Spiraea nipponica 'Snowmound' - Snowmound Nippon Spirea
Family: Rosaceae

Hear the scientific name

Spiraea nipponica 'Snowmound' is a low-arching shrub that is urban tolerant and has pure white inflorescences that blanket the plant in late spring. Snowmound Nippon Spirea is a compact and later-flowering complement to Vanhoutte Spirea (Spiraea x vanhouttei). It is one of the few small shrubs with a vased and arching growth habit.

Alternate common name: Snow Mound Nippon Spirea

F   E   A   T   U   R   E   S
  form Form

-small ornamental shrub

-maturing at about 5' tall x 5' wide

-upright vased growth habit in youth, quickly becoming arching with age

-medium growth rate

foliage Foliage

-blue-green, alternate, elliptical to narrowly obovate, about 1" long, with essentially no petiole, and sparsely serrated or notched at the apex of the leaf blade

-autumn color is green to yellowish green and ornamentally ineffective

Flowers
flowers

-white inflorescences of 1" diameter cover the arching foliaged stems of the shrub in late May, like a mound of snow (hence the name)

Fruit
fruit

-many small clusters of greenish-brown miniature fruits cover the arching stems in summer and are persistent into the following year

-not at all ornamental but noticeable and slightly detracting from the foliage and growth habit of the shrub

Twig

-dark brown-burgundy and ridged, with many stems originating from the base of the shrub and forming a vased to arching growth habit

-many short, thin, and dense lateral twigs from which most of the flowers and fruits arise

Trunk

-not applicable

C   U   L   T   U   R   E
 

Culture

-full sun to partial shade

-performs best in full sun in moist, well-drained soils, but is very urban tolerant and adaptable to poor soils, clay soils, dry soils, soils of various pH, heat, drought, and heavy pruning

-propagated primarily by rooted stem cuttings

-Rose Family, with numerous potential diseases and pests, which usually do not manifest themselves

-'Snowmound' is abundantly available in container form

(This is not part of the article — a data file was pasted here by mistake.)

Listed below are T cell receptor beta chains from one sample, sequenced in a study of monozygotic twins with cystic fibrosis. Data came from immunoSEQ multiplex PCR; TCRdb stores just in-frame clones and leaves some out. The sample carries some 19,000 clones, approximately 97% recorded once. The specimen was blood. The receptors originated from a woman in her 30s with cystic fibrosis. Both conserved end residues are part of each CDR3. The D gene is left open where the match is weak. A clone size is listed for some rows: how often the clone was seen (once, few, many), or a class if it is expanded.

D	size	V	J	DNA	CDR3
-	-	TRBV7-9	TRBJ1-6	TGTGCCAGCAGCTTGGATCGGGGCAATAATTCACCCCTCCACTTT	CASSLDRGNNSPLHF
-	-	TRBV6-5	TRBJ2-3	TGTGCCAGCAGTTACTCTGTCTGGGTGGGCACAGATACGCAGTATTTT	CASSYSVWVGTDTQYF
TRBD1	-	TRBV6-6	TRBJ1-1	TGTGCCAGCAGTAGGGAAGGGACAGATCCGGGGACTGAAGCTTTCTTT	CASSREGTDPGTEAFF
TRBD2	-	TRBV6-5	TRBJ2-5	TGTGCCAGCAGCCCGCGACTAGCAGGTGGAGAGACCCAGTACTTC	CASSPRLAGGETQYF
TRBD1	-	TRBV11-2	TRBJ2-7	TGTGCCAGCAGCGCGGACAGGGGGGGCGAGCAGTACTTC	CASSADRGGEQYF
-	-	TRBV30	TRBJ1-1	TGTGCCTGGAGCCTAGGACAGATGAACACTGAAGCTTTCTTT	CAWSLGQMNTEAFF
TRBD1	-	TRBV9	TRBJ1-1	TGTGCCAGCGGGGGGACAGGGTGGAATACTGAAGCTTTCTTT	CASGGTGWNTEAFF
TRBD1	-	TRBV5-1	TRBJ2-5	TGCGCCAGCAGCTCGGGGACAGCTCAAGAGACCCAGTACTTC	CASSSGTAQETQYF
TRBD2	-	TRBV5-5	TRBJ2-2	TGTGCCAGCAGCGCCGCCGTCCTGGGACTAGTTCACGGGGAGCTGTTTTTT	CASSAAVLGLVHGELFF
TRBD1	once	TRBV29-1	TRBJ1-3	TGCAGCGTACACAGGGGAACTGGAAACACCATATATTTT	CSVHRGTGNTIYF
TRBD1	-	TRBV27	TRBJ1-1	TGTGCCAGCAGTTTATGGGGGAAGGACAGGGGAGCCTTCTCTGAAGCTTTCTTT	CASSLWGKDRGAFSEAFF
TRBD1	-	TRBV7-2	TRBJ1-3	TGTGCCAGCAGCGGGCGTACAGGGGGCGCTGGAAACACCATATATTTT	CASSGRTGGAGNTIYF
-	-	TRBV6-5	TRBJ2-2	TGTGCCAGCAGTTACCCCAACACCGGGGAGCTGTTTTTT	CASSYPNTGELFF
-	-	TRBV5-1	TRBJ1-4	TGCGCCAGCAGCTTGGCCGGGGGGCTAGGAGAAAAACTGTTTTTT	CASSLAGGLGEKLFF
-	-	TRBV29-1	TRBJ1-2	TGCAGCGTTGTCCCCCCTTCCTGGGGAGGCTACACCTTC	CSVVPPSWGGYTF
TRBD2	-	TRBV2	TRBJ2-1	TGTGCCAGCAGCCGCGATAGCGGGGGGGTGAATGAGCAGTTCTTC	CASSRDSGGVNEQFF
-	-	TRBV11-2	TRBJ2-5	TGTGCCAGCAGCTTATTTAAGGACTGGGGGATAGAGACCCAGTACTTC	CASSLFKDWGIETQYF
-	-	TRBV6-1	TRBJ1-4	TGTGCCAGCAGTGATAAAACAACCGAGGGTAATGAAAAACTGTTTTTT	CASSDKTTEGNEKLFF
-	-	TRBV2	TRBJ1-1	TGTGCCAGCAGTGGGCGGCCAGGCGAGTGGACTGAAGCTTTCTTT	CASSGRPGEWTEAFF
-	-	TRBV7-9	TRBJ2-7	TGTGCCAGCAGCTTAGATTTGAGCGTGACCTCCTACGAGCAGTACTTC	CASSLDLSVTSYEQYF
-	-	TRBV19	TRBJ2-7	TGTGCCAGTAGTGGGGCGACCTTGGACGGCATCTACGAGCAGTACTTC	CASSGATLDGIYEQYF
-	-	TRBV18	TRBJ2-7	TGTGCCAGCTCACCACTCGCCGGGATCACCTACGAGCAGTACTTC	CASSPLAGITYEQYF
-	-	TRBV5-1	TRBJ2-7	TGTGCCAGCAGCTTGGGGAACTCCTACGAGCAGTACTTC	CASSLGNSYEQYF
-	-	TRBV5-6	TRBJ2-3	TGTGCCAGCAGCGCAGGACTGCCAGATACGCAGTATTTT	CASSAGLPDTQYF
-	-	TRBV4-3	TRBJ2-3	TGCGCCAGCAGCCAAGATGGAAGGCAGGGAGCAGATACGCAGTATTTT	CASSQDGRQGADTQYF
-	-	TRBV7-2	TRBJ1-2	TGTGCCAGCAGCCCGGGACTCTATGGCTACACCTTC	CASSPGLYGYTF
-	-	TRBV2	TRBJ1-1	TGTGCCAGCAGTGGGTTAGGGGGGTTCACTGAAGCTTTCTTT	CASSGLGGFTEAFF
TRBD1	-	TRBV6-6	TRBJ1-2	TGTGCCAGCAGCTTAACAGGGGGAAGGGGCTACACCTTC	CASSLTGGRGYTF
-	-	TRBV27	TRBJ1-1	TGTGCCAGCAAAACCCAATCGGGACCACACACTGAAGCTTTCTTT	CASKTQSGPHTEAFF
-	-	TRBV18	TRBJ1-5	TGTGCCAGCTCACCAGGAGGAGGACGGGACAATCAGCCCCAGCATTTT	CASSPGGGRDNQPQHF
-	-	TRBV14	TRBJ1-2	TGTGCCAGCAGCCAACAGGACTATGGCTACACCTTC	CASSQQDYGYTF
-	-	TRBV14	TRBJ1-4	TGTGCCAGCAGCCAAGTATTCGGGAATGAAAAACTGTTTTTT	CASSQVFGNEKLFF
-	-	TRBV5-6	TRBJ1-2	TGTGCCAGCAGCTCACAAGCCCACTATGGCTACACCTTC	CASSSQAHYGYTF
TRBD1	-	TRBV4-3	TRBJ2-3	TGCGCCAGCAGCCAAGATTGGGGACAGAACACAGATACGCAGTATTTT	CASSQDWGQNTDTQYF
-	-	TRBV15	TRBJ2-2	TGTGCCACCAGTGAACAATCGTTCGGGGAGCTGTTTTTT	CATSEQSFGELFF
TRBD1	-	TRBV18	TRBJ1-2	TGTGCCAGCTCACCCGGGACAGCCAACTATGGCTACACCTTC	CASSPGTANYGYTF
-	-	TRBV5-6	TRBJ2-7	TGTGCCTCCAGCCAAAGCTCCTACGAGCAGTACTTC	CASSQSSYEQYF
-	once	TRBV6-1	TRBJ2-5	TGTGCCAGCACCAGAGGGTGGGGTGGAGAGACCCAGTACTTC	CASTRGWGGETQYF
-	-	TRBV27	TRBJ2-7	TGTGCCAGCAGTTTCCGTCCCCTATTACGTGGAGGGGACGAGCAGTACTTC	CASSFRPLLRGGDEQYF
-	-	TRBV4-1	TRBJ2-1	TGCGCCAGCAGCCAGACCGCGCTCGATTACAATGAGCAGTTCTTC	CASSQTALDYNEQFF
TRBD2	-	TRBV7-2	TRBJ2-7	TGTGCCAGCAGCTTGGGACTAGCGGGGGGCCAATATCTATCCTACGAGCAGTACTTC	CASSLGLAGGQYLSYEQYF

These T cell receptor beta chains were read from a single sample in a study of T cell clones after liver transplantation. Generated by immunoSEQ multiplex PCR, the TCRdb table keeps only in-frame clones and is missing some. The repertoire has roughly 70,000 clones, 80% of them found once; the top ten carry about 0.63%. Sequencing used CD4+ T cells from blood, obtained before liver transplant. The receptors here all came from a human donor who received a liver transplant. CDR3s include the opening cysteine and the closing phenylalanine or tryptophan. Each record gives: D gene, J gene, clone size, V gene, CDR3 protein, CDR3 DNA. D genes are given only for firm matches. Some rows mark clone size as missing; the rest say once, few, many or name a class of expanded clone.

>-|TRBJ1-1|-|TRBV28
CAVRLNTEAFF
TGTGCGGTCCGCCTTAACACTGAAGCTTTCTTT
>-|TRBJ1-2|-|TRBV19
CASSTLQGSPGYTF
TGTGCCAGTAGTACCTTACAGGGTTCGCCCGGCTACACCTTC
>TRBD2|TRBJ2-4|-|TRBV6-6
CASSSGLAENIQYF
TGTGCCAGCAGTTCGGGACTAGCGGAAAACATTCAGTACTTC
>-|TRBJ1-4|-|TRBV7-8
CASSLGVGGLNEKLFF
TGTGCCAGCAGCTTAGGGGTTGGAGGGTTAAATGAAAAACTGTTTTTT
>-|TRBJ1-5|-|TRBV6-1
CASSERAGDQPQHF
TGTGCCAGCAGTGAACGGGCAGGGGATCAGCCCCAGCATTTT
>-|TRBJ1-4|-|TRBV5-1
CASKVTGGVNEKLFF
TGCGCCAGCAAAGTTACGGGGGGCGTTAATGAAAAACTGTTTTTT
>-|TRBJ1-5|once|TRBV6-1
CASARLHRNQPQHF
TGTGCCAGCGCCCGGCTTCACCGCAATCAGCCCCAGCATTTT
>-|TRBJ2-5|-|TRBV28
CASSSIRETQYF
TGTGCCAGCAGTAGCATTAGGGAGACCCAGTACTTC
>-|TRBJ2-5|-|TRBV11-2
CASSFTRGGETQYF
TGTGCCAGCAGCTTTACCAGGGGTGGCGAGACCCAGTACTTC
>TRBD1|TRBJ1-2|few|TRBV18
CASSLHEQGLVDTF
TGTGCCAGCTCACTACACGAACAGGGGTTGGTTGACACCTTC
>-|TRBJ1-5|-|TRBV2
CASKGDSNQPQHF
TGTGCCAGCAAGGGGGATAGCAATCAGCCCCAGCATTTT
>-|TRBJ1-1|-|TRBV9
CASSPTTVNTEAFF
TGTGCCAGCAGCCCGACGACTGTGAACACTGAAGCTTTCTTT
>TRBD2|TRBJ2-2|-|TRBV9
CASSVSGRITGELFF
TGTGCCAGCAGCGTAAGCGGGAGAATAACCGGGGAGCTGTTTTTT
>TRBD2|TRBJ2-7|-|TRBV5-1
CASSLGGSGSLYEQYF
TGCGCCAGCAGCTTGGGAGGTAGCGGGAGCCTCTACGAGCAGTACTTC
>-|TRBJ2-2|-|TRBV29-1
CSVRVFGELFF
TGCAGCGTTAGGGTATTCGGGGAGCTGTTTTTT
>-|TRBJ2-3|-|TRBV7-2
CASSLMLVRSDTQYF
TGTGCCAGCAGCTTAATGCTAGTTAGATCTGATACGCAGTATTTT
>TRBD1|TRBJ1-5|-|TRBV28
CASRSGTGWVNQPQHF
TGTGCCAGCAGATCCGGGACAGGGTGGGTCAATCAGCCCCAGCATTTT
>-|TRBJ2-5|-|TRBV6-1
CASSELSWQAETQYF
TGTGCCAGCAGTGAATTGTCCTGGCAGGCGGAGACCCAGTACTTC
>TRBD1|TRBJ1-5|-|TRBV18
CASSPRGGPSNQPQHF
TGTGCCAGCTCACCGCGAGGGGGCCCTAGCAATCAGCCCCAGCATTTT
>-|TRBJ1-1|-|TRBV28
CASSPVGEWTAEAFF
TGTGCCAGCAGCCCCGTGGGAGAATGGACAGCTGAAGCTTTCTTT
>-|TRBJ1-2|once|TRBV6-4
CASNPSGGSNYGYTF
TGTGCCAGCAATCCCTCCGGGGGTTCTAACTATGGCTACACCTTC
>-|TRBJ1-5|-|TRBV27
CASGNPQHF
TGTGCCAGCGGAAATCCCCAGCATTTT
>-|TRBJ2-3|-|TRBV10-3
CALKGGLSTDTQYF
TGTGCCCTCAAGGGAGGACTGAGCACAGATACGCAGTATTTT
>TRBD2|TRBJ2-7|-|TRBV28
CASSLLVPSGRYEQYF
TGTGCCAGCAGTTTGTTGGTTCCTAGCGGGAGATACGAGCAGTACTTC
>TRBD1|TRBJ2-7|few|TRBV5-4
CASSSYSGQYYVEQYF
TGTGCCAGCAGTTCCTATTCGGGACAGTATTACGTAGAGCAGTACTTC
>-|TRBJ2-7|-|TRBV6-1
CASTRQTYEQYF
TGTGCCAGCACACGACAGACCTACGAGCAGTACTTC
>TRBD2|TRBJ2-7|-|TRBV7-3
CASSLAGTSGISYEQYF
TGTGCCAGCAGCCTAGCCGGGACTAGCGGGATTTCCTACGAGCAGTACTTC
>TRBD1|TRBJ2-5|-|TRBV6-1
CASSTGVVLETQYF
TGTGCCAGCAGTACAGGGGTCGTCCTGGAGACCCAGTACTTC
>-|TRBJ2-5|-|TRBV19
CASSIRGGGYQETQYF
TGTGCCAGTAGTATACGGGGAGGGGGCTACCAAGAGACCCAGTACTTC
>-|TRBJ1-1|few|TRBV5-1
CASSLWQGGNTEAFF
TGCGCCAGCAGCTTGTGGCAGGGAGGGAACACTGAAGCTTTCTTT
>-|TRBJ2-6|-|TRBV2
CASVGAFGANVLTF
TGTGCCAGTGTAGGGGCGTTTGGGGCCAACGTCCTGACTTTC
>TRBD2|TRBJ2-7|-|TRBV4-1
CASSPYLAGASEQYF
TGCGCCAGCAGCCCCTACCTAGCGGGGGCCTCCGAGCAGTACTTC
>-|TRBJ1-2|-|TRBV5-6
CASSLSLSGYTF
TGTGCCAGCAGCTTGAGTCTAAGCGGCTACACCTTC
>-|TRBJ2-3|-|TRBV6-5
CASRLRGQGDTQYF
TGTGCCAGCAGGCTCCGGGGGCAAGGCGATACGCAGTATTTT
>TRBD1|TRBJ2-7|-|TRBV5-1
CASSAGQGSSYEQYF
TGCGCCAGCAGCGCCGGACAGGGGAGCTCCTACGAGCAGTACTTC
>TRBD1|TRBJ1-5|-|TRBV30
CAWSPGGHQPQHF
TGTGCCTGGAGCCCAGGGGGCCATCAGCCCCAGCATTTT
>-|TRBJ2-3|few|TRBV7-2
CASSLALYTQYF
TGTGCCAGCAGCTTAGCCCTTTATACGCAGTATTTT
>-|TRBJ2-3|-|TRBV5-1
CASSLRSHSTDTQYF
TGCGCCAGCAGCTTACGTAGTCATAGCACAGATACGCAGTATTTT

-the numerous small dried fruits and pedicels can be easily removed in late winter or early spring (before bud break) by grasping the arching stems at their bases with a gloved hand and pulling the hand upward along the stems until the fruiting bodies have fallen away

Hardiness

-zones 3 to 8

Origin

-native to Japan

U   S   A   G   E
 

Assets

-showy white inflorescences in late spring

-vased to arching low growth habit

-urban tolerance

-fine textured blue-green foliage

Liabilities

-poor autumn color

-persistent fruiting stalks

Function

-specimen, group planting, informal hedge, border, entranceway, or foundation shrub

Texture

-fine texture in foliage and when bare

-average density in foliage and when bare

S   E   L   E   C   T   I   0   N   S
 

Varieties and Cultivars - Search OSU PlantFacts for additional plants in this species

Alternates

-urban tolerant dense shrubs of 4-6' in mature height (Berberis x mentorensis, Forsythia 'Arnold Dwarf', Syringa patula 'Miss Kim', Weigela florida 'Variegata', etc.)

-late-spring flowering shrubs (Spiraea japonica, Viburnum dentatum, Weigela florida, etc.)

-small- to medium-sized white-flowering shrubs (Abeliophyllum distichum, Clethra alnifolia, Fothergilla gardenii, Hydrangea arborescens 'Annabelle', Itea virginica 'Henry's Garnet', etc.)

 


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